The cost of fraud is estimated to be significant, over $1.7 T. The presentation showed how entire factories are coming over in container-loads through the LA port, and the outer wrapping and tax stamps of these cigarettes and liquor are professional and look exactly similar to the untrained eye. Videos showed how real cans of Budweiser were being “refilled, re-sealed, and re-sold” from a factory in China. Other products that have been counterfeited are Tide, baby formula, and other packages that are often collected from trash cans, cleared up, repacked with fake product, and re-sold. There is also a large element focused on taking recycled goods shipped to China, stripping it down, clearing it up, and re-labeling it. This occurs a lot with electronic boards, often recycled and sold back through distributors to government agencies. Logs may be harvested in the US, shipped to China, processes as plywood using formaldehyde, and then imported and used to construct houses in the United States.   Even though these are not counterfeit, they are fraudulent as they do not meet housing code requirements.

What is needed to address counterfeiting is a holistic view of collaboration. There is also a need to come to grips with the fact that there is apathy on the part of the consumer towards document and brand fraud. Prescription fraud is an issue that is also not adequately highlighted, even though people are ingesting fake drugs. There is no single silver bullet that will work, but there needs to be a layering of security processes and bringing together different technologies that span cover, semi-covert, and overt technologies to stay ahead.

But there are also constraints to the proposed solutions. It must meet regulations, and be cost effective. If it slows down manufacturing productivity, it will be a ‘non-starter’. All of these factors must be considered through cross-functional team engagement and solution exploration. Data storage for product serialization records, for example, is a big issue. Who will manage it and who will validate the data, as this is becoming very expensive. Currently, no one “owns” the verification data and processes, and the criminals are exploiting this gap.

If you are interested in this subject, read more in Part 2.

[No comments]

Germany companies are becoming more commonplace in not just automotive supply chains (BMW, Bosch, Daimler), but in chemicals (BASF), pharmaceuticals (Bayer), industrial manufacturing (Siemens), and software (SAP).  There are a lot of misperceptions on how to interact with German managers, so we have invited a guest blog from David Rainey, from Dammann German-English translations on some of the most common Misunderstandings Between Americans and Germans in Managing Buyer-Supplier Relationships.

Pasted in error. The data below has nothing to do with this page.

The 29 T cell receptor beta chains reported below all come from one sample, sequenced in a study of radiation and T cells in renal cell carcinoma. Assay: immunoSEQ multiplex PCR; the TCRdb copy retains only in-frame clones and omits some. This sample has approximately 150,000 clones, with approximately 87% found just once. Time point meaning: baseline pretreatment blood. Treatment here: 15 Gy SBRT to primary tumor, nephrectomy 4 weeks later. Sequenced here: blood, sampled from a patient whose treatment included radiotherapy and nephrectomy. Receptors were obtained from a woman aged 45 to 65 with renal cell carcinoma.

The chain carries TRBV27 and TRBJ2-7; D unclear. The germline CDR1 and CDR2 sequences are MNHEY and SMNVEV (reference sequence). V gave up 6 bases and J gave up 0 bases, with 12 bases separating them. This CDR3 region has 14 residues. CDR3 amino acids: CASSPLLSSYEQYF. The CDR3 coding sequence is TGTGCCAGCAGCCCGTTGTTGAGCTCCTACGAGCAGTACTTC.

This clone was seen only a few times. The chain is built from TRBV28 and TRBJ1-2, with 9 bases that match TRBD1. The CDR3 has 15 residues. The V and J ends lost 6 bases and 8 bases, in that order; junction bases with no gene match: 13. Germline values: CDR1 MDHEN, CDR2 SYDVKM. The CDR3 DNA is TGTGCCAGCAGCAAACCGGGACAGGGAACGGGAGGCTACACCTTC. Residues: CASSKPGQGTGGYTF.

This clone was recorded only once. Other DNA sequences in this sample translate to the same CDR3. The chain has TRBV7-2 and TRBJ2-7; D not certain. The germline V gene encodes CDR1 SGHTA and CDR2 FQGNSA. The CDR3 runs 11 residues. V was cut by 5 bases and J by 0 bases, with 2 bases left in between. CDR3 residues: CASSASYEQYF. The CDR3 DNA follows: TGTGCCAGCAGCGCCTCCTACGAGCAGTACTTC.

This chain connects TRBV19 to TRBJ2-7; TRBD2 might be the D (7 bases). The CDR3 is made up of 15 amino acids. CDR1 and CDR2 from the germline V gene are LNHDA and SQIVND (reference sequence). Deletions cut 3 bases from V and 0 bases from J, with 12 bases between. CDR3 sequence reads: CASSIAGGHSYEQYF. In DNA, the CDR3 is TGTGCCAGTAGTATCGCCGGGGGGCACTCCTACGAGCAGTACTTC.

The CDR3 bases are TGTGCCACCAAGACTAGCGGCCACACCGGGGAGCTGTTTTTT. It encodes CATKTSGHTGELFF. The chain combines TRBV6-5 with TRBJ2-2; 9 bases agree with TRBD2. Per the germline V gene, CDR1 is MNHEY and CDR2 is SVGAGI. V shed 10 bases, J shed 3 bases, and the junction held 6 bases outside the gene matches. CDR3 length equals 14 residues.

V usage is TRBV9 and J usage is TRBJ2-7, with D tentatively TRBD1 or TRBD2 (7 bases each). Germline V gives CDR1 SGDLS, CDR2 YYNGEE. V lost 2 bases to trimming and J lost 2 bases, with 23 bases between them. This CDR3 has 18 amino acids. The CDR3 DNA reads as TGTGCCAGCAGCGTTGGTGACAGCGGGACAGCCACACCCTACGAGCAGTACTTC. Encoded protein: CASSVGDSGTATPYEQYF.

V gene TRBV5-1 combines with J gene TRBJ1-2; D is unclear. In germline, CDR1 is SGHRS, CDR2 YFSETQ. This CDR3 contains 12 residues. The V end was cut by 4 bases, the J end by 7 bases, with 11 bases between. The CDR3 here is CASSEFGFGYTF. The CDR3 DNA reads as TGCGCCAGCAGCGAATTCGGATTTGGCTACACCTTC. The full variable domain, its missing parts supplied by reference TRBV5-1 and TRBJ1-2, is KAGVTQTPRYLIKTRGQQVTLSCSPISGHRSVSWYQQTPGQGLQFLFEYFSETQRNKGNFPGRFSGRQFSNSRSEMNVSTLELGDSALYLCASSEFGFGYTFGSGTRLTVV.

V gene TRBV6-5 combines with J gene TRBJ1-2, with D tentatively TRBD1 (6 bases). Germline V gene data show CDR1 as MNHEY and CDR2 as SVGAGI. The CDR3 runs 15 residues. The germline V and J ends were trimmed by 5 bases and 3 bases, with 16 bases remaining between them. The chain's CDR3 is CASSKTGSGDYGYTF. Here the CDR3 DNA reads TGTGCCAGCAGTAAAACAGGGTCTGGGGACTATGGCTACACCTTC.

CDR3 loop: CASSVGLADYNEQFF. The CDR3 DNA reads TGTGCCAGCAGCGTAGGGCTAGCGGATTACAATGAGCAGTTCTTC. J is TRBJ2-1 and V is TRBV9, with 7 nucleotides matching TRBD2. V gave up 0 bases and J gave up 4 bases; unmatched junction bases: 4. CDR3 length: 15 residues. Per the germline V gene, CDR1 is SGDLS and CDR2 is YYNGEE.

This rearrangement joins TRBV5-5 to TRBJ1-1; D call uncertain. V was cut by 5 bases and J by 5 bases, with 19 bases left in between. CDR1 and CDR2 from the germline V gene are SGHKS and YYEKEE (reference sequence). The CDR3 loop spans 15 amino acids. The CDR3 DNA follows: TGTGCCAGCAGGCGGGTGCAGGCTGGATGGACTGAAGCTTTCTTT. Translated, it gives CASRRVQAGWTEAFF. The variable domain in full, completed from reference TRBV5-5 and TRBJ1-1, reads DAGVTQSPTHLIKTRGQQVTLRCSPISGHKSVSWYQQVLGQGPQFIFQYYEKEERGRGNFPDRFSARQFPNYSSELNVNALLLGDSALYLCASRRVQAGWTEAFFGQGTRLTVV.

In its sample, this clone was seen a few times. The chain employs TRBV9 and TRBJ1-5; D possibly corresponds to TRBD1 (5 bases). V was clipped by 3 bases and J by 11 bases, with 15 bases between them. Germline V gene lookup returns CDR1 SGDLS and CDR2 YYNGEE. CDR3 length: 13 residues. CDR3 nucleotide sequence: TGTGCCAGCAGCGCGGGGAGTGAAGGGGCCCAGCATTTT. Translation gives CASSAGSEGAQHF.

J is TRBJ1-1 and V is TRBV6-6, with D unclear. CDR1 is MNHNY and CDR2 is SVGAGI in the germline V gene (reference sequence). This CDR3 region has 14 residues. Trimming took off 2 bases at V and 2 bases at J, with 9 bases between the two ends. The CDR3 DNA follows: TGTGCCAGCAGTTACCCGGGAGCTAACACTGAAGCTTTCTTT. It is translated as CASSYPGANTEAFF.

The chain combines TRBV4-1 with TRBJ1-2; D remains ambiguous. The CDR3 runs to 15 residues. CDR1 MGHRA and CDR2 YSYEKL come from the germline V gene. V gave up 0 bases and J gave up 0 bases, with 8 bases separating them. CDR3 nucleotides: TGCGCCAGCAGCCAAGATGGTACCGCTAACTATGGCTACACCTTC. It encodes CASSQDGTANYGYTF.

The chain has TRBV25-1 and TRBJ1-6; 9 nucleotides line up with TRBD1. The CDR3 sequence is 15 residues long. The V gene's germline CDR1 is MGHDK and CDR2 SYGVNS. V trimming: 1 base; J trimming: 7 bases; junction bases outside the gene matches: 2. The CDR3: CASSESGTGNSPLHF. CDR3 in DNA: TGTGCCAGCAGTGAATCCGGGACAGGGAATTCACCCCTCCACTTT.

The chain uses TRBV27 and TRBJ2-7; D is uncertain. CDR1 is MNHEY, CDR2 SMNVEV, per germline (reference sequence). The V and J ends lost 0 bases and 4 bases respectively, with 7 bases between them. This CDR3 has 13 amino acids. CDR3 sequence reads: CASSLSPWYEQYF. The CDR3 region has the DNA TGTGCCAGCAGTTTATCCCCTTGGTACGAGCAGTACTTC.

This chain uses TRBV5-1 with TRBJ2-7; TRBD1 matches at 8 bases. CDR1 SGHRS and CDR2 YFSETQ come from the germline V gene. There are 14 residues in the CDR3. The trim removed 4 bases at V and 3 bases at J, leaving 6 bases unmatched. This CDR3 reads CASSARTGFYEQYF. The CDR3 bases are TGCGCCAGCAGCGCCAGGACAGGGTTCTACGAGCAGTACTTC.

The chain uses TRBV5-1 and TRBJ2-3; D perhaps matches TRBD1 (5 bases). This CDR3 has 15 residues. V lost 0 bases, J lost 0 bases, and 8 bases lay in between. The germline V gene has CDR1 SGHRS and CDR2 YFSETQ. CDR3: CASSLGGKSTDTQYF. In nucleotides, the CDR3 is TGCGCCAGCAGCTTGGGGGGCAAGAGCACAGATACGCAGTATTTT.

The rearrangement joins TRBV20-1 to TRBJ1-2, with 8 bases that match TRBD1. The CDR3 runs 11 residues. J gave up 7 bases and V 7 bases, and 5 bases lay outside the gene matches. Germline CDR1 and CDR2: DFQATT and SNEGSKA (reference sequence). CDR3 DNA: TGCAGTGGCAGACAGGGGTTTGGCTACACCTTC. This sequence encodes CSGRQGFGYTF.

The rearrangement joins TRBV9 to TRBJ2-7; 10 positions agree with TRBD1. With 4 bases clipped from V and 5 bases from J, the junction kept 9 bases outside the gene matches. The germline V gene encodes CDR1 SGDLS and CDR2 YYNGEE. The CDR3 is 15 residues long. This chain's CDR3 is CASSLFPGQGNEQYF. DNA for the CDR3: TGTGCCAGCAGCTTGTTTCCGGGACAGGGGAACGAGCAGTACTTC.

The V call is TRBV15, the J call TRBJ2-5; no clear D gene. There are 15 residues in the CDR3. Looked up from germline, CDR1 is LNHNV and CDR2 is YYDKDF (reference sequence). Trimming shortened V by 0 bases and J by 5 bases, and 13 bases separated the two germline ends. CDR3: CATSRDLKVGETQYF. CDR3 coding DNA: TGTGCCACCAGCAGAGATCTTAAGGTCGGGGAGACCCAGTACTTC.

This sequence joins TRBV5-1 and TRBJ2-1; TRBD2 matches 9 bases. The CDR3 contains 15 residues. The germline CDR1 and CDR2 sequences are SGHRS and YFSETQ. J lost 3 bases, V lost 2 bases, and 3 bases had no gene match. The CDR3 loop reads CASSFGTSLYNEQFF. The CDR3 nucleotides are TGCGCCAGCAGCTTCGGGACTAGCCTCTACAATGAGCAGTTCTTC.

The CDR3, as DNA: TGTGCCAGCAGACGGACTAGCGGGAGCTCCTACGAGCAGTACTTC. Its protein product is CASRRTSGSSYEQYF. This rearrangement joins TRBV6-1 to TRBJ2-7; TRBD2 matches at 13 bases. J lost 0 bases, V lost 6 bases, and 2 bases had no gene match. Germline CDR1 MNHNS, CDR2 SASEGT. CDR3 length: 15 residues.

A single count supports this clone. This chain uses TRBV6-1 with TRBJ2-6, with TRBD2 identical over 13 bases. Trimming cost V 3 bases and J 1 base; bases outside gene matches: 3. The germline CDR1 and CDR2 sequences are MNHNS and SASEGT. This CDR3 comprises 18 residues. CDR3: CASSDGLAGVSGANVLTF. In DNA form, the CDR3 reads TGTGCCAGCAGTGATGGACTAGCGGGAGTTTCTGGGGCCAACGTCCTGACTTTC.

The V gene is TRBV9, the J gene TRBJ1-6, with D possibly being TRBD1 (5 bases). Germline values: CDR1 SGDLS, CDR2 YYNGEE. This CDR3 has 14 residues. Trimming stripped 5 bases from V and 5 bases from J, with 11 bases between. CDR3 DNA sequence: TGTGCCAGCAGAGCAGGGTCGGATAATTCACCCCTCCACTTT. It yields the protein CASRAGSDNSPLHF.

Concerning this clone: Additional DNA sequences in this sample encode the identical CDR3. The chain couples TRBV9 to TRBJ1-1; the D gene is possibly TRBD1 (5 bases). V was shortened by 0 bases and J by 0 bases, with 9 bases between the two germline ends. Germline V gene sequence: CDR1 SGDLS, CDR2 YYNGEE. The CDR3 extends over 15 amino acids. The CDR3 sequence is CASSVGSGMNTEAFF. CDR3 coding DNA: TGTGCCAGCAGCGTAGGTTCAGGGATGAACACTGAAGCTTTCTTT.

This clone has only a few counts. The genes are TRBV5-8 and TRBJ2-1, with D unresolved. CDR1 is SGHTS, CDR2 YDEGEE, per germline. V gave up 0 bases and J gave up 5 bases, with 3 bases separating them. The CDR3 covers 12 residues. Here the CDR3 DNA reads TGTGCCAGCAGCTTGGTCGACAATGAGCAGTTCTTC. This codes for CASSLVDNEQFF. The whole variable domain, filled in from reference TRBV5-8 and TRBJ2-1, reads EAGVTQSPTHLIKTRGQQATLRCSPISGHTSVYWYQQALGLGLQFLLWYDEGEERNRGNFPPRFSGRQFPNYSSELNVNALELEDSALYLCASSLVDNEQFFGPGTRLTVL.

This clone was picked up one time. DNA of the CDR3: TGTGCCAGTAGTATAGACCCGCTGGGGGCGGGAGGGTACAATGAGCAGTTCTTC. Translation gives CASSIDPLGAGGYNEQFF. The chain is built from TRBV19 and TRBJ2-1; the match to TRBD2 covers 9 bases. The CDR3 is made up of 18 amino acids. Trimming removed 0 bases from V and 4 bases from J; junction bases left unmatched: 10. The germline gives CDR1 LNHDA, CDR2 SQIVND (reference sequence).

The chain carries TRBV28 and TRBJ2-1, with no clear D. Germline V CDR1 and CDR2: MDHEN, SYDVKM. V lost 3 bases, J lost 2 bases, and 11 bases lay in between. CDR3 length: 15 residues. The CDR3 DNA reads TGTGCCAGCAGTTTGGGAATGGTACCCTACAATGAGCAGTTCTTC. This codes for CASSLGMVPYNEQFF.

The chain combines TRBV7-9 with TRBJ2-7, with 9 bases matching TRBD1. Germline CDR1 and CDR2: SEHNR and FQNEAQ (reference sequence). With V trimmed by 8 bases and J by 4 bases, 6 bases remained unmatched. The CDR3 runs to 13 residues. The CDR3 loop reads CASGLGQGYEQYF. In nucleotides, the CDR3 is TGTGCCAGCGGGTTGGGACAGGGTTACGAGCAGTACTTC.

Effective communication between German and American businesses is essential for business relationships to be fruitful. However, it’s not always possible to communicate in quite the same way as you might do within your own culture as you would do when discussing business transactions with a German.

Every country, including Germany, has a unique way of communicating and doing business. What is most important is the message that the communicator is trying to get across.

The sorts of things you should consider when arranging a business deal with a German client include:

  • being aware of the full range of verbal and non-verbal language;
  • keeping an open mind with reference to the views of others and how they do things.

Communicating face-to-face

First impressions are of great importance to Germans, as they are to many other nationalities and could have an impact on the outcome of any business deal. This means adopting certain non-verbal skills that your German counterpart will approve of, such as:

  1. ensuring you stand an arm’s length away when conversing with a German businessperson;
  2. keeping good eye contact is essential and respected while also indicating the conversation is important;
  3. keeping direct eye contact is essential when toasting. You should say “Prost!” while toasting with beer and “Zum wohl!” while toasting with a glass of wine;
  4. not extending your middle finger. This is a negative gesture as is pointing with the index finger to the head.
  5. being formal and reserved. One shouldn’t wave frantically to attract someone you know who is at distance from you.
  6. recognizing that many Germans appreciate privacy and quietness;